We have
$$
\int_{0}^1 \int_{0}^1 \frac{p_n(x) p_n(y)}{1-xy} dx dy=
\int_{0}^1 \int_{0}^1 p_n(x) p_n(y)\sum_{k=0}^\infty(xy)^k dx dy=
\sum_{k=0}^\infty \left(\int_0^1 p_n(x)x^kdx\right)^2.
$$
Next, integrating by parts we have
$$
(-1)^n\int_0^1 p_n(x)x^kdx={k\choose n}\int_0^1x^k(1-x)^n dx=\\={k\choose n}\cdot \frac{k! n!}{(k+n+1)!}=\frac{{k\choose n}}{{k+n\choose n}}\cdot \frac1{k+n+1}.
$$
We have to estimate the sum of squares of these guys over $k=0,1,\ldots$. For $k\leqslant n-1$ they are just zeros. For $k\geqslant n$ we have
$$
\frac{{k\choose n}}{{k+n\choose n}}=\prod_{i=0}^{n-1}\left(1-\frac{n}{k-i+n}\right)\leqslant \prod_{i=0}^{n-1}\exp\left(-\frac{n}{k-i+n}\right)\leqslant \exp(-n^2/(n+k)).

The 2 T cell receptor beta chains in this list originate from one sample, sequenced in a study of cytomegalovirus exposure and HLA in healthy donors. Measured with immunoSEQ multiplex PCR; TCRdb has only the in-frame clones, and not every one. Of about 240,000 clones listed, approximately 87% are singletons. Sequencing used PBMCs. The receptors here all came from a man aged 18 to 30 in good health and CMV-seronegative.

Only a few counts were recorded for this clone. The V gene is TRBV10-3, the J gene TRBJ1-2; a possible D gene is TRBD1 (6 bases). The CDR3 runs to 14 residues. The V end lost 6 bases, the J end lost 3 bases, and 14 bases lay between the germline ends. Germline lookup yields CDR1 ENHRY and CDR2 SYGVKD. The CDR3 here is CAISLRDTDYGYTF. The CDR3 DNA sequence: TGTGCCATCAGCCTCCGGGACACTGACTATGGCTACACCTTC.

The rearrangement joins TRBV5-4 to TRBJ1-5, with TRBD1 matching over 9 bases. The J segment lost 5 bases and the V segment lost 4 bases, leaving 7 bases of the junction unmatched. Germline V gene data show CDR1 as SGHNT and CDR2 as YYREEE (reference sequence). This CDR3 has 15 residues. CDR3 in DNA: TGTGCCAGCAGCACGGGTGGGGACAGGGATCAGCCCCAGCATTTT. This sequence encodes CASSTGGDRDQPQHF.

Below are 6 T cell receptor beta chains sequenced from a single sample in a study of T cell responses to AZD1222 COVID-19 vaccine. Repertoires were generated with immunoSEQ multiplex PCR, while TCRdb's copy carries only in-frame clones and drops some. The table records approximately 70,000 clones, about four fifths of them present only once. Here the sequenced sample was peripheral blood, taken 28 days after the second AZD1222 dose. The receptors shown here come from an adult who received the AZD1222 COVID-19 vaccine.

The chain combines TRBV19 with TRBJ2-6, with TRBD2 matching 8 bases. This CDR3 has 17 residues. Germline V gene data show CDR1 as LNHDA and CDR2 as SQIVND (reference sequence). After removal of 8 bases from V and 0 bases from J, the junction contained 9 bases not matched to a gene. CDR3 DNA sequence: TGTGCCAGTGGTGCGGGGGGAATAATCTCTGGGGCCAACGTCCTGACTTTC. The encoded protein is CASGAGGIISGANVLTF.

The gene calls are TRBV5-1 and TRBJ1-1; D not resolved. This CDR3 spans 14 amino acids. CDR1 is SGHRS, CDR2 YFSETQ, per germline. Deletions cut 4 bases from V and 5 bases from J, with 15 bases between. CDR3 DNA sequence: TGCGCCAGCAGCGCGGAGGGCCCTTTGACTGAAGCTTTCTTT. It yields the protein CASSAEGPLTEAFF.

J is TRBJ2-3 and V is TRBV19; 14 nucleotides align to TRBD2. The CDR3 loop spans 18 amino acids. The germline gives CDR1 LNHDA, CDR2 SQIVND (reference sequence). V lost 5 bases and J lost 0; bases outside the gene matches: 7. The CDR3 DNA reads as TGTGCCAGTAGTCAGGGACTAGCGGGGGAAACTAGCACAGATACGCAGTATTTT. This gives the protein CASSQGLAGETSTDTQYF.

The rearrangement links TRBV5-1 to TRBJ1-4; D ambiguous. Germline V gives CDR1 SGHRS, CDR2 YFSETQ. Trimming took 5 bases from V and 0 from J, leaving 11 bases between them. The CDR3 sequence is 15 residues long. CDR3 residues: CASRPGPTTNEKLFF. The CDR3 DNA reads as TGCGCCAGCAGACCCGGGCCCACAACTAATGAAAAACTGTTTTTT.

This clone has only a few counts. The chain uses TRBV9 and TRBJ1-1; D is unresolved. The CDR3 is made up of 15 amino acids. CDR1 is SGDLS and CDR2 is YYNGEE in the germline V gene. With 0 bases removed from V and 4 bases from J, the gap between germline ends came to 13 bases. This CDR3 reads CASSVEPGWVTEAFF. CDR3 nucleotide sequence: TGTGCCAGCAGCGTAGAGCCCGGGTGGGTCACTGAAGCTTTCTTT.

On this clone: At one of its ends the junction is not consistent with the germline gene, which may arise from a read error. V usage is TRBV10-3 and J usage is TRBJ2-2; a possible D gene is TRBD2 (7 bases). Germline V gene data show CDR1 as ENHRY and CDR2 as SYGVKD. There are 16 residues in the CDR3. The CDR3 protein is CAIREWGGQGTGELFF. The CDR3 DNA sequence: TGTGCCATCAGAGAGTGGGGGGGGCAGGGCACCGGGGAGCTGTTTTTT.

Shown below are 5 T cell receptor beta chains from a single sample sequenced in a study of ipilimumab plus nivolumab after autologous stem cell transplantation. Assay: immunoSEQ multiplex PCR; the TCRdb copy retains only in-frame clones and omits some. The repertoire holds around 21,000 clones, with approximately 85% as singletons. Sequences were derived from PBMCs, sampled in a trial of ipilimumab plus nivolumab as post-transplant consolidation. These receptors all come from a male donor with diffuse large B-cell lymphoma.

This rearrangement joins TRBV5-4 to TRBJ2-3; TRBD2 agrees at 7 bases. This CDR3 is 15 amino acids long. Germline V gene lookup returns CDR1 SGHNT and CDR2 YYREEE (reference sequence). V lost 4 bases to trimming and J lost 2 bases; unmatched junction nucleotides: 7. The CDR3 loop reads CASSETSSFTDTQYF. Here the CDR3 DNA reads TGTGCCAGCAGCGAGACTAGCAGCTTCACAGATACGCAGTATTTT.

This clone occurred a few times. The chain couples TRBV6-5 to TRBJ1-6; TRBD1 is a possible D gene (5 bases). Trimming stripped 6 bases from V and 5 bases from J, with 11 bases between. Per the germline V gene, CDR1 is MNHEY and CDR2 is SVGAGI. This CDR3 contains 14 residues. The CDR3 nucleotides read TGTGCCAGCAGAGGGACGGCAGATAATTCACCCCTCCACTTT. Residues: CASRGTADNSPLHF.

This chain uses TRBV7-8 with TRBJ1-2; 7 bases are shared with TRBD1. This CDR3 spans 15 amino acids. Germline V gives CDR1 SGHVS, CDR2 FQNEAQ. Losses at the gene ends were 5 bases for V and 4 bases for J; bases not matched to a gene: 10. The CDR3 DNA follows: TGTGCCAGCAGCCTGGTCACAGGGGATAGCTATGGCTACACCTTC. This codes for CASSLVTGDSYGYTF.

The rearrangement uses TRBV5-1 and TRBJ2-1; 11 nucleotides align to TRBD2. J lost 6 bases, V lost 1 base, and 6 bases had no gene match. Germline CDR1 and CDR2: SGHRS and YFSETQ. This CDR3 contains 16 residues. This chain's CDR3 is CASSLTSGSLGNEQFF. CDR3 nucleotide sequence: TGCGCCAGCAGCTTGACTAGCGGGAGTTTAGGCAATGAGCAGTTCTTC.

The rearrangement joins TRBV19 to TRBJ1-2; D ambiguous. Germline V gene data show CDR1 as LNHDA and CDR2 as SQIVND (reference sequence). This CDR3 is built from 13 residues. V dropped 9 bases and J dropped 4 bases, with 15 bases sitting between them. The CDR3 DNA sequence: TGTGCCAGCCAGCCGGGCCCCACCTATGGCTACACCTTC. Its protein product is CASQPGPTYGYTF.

$$
The function $f(x)=\exp(-2n^2/(x+n))(n+x+1)^{-2}$ for $x\in [n,\infty)$ has the unique maximum point. Indeed, $f$ tends to 0 at infinity and $d(\log f)/dx=2n^2/(x+n)^2-2/(n+x+1)$, it equals to 0 when $n^2(1/(x+n)+1/(x+n)^2)=1$, by monotonicity it has unique positive root $x_0$ for which $n^2/(x_0+n)<1$, $x_0>n^2-n$. The value $f(x_0)$ is at most $n^{-4}$. The sum $\sum_{k\geqslant n} f(k)$ is therefore $O(n^{-4})+\int_n^\infty f(x)dx$. For the integral we have
$$
\int_n^\infty \exp(-2n^2/(x+n))(n+x+1)^{-2}dx\leqslant \int_n^\infty \exp(-2n^2/(x+n))(x+n)^{-2}dx=\frac{1}{2n^2}\left(1-e^{-n}\right).
$$
So $I_n=O(n^{-2})$, and up to multiplicative factor this is sharp.